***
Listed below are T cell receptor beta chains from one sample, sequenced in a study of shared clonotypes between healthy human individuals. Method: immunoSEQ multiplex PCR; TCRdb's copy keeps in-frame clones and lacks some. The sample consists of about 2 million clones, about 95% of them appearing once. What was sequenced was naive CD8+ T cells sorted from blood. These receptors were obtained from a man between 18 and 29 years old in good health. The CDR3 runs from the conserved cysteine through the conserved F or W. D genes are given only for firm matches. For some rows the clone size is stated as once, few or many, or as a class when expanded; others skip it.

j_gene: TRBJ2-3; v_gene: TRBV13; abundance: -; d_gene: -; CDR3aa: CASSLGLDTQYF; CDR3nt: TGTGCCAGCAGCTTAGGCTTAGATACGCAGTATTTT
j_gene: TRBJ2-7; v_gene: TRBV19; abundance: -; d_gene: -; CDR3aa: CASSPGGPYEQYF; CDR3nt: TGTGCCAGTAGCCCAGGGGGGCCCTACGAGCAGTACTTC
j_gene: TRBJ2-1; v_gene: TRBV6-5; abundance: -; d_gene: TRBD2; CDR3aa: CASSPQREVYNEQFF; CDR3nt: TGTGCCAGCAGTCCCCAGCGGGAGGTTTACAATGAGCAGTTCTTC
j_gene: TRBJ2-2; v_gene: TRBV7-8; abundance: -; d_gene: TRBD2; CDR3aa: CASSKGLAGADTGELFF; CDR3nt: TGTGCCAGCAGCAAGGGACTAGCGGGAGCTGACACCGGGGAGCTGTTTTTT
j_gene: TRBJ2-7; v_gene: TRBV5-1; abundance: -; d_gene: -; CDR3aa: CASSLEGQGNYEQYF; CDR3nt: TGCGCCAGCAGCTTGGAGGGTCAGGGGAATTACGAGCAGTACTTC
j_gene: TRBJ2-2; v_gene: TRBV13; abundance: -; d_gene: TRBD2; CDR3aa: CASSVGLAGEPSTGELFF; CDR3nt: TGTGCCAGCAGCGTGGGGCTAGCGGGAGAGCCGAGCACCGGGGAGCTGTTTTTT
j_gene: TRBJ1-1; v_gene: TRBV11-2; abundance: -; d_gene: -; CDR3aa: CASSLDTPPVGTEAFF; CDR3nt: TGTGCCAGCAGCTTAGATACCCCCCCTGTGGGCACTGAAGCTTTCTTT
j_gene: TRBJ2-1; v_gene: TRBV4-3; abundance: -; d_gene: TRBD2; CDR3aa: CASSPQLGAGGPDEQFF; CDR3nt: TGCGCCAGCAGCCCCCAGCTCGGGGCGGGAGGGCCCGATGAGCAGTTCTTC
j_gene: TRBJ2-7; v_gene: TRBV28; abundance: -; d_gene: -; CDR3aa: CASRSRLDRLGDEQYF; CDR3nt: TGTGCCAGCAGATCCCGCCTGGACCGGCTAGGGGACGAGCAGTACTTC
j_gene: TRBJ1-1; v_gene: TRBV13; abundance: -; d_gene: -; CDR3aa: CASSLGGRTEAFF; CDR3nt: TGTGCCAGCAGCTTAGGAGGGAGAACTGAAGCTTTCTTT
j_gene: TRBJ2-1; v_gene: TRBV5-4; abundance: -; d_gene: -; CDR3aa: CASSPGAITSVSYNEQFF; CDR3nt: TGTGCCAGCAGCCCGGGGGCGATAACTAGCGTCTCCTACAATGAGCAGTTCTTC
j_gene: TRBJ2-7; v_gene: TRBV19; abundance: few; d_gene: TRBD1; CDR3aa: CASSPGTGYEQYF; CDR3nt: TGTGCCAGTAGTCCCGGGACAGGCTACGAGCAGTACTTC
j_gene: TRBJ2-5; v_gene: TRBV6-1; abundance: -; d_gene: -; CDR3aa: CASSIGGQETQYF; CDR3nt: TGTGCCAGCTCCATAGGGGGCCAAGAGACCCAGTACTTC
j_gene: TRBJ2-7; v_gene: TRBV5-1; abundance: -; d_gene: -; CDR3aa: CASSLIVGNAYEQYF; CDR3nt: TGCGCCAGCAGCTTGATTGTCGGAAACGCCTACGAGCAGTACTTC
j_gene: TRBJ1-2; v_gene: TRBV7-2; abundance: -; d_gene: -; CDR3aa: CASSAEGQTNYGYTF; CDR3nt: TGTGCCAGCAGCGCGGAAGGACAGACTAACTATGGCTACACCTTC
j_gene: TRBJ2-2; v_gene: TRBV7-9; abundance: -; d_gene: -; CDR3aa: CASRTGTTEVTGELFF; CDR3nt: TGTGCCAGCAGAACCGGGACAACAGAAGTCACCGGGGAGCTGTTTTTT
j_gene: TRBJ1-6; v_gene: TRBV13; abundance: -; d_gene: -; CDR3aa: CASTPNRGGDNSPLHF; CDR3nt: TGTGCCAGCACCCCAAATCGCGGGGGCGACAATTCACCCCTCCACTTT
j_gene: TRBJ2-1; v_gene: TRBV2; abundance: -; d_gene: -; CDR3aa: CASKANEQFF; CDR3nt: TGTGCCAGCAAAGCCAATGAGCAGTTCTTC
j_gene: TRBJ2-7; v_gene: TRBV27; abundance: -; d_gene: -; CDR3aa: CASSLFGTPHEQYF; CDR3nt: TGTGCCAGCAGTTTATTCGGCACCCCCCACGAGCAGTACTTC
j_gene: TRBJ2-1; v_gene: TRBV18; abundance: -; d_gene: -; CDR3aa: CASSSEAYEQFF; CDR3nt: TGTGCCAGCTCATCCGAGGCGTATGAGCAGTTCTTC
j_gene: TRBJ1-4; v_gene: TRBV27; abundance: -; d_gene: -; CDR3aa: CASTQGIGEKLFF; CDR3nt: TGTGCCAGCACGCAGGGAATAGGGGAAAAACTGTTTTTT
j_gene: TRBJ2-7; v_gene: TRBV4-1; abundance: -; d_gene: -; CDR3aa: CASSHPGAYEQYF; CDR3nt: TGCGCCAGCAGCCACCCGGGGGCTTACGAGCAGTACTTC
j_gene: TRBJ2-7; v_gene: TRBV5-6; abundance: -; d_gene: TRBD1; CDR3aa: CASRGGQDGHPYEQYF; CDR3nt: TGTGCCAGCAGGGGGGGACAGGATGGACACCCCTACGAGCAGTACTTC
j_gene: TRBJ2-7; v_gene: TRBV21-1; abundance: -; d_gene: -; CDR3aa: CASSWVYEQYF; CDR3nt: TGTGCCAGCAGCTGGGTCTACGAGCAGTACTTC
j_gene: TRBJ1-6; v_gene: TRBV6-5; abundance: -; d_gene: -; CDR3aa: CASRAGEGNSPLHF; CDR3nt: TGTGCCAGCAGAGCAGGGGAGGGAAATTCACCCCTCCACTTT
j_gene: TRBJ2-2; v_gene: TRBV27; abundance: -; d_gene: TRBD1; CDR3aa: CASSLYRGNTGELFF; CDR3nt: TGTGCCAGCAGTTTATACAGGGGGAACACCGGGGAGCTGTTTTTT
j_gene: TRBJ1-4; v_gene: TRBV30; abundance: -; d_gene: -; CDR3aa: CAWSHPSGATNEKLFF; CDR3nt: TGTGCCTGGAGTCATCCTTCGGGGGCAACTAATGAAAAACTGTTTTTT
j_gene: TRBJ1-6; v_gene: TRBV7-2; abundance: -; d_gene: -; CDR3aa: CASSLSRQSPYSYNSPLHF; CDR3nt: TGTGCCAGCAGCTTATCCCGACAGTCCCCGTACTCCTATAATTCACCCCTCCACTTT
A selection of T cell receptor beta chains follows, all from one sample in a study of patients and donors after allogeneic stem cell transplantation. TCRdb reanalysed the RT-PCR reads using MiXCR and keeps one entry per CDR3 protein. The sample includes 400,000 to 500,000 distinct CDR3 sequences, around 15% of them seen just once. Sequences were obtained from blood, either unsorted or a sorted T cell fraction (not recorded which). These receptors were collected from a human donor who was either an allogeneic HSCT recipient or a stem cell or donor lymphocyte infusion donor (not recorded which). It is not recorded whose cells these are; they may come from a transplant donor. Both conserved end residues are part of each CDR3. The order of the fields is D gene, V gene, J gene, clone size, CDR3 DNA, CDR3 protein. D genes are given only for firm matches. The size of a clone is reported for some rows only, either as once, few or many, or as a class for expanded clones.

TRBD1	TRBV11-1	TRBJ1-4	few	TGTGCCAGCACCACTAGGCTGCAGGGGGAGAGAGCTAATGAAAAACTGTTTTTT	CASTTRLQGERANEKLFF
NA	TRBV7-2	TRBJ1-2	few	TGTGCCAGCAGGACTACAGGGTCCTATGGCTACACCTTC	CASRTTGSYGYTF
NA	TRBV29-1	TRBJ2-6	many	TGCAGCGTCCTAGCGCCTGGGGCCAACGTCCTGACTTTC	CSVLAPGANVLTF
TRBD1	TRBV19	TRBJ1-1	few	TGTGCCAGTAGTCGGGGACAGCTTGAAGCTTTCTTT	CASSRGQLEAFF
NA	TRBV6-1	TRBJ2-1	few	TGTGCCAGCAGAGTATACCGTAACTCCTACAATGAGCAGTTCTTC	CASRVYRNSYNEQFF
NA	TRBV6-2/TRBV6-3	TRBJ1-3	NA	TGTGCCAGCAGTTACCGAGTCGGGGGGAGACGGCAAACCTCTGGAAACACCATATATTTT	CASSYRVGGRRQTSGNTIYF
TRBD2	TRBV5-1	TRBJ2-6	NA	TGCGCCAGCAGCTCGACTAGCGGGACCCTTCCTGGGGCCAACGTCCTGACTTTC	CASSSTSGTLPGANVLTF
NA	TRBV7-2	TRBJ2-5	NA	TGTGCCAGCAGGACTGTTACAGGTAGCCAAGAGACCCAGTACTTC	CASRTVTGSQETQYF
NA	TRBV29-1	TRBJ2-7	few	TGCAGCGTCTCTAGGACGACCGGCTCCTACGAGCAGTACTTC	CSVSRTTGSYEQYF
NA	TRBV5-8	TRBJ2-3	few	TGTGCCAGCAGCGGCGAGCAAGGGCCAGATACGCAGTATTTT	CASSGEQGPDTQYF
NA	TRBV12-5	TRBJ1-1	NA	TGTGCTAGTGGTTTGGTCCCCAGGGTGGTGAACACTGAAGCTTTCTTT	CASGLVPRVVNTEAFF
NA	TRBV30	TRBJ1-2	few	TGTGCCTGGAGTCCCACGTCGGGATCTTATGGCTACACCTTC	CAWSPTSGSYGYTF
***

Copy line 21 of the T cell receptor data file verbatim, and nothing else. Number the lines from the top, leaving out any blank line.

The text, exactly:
j_gene: TRBJ2-1; v_gene: TRBV18; abundance: -; d_gene: -; CDR3aa: CASSSEAYEQFF; CDR3nt: TGTGCCAGCTCATCCGAGGCGTATGAGCAGTTCTTC